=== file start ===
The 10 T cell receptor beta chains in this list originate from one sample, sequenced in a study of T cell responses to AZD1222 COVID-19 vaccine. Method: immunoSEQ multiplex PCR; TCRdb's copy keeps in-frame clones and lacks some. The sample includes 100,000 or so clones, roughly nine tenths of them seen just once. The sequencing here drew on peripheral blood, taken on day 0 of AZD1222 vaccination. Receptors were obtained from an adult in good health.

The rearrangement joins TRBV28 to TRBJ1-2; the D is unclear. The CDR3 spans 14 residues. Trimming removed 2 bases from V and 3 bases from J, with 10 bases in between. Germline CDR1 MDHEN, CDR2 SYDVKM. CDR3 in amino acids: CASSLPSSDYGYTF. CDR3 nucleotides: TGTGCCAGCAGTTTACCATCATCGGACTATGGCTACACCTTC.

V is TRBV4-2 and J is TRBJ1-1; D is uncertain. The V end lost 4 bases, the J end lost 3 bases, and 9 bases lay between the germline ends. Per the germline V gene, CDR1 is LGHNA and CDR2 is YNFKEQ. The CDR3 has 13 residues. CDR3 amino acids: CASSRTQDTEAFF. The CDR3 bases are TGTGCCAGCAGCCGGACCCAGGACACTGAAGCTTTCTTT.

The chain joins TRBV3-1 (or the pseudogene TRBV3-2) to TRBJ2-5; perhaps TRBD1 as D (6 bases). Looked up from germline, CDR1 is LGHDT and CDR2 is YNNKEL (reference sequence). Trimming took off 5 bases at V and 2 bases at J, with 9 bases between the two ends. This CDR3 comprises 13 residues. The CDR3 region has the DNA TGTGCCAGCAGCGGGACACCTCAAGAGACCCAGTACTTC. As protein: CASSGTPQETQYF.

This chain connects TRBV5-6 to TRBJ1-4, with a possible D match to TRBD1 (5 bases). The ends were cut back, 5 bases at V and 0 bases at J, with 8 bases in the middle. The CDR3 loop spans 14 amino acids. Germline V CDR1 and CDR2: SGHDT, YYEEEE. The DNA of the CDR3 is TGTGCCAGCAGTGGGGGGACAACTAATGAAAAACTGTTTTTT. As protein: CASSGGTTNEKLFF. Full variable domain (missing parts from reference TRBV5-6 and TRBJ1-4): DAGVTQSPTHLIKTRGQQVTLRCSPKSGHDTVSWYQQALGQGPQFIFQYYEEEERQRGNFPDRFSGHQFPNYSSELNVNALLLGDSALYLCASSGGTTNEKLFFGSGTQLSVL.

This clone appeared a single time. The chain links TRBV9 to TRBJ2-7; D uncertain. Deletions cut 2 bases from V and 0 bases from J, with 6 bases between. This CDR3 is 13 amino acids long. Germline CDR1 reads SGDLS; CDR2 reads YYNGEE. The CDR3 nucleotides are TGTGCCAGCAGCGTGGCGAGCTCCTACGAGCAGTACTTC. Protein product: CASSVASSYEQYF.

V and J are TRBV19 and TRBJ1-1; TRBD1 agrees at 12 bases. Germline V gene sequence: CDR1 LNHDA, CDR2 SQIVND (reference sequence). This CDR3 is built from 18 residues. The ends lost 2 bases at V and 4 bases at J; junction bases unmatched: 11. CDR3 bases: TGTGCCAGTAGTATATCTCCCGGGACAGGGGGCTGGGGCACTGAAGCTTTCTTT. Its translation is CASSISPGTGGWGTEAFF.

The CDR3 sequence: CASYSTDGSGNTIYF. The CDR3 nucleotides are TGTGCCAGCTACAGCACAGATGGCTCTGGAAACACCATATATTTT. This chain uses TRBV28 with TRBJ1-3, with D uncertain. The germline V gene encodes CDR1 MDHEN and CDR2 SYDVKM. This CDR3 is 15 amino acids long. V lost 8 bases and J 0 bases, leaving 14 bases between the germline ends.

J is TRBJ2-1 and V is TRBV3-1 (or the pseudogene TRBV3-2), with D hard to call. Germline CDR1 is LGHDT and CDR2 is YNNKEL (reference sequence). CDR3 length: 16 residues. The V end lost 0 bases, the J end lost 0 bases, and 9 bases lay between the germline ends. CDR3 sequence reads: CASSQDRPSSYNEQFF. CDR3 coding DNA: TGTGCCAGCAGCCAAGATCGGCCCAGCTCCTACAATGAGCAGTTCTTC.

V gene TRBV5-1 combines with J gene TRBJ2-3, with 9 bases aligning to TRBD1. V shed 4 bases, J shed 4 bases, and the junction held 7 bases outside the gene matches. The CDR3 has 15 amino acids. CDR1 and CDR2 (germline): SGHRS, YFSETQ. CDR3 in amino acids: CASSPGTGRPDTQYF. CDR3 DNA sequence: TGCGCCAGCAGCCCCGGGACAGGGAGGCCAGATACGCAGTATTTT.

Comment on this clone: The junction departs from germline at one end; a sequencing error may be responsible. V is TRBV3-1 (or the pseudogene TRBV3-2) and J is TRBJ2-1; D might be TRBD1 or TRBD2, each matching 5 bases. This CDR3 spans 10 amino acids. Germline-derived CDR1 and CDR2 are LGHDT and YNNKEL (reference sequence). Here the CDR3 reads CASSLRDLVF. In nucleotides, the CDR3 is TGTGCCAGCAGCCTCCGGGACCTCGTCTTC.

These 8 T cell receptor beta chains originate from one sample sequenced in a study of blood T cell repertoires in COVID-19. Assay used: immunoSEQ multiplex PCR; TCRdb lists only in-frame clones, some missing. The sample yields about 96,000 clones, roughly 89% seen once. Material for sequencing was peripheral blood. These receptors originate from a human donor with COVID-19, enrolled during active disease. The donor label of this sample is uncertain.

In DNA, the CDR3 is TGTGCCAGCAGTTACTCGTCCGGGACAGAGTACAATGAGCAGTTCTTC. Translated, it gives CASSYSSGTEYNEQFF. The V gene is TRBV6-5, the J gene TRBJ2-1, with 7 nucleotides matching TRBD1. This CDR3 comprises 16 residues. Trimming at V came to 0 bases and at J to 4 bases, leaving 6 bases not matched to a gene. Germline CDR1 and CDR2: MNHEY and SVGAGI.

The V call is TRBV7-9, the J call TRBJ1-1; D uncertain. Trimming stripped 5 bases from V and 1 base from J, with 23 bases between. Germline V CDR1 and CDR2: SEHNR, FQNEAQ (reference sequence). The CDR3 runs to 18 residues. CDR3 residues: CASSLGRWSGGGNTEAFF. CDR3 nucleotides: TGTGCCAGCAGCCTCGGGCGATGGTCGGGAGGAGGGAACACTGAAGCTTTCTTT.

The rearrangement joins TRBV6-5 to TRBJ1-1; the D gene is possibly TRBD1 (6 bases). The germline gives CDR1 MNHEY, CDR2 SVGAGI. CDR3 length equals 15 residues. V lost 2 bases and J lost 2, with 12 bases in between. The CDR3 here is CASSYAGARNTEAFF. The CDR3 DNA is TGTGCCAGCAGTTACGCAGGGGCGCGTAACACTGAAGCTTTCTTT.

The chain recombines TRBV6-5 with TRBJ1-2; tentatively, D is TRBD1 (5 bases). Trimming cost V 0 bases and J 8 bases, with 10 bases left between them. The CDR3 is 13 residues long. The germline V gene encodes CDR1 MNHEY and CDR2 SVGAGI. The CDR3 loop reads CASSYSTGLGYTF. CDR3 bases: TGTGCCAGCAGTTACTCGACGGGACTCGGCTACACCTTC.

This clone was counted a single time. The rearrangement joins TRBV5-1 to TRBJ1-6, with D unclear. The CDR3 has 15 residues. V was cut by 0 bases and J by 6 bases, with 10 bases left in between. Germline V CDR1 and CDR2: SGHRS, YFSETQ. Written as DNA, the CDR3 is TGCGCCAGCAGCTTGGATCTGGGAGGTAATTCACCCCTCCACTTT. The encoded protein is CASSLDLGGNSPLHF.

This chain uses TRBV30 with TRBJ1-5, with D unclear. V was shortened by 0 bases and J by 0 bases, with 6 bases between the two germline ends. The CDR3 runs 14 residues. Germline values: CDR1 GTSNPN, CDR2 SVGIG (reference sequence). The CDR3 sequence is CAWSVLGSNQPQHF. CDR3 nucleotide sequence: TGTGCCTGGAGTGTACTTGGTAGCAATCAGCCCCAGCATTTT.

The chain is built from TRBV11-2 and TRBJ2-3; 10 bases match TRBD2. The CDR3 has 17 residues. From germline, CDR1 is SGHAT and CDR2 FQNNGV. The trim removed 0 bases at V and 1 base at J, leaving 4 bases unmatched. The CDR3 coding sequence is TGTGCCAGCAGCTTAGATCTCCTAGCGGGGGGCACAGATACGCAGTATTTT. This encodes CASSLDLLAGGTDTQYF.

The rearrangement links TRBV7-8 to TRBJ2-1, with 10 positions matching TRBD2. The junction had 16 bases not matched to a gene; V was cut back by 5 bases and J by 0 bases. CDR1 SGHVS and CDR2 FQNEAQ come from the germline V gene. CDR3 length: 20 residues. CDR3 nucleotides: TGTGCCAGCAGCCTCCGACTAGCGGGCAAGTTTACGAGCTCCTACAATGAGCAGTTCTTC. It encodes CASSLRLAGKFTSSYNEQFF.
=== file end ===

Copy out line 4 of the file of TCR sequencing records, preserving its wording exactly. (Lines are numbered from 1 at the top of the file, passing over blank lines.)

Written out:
The chain joins TRBV3-1 (or the pseudogene TRBV3-2) to TRBJ2-5; perhaps TRBD1 as D (6 bases). Looked up from germline, CDR1 is LGHDT and CDR2 is YNNKEL (reference sequence). Trimming took off 5 bases at V and 2 bases at J, with 9 bases between the two ends. This CDR3 comprises 13 residues. The CDR3 region has the DNA TGTGCCAGCAGCGGGACACCTCAAGAGACCCAGTACTTC. As protein: CASSGTPQETQYF.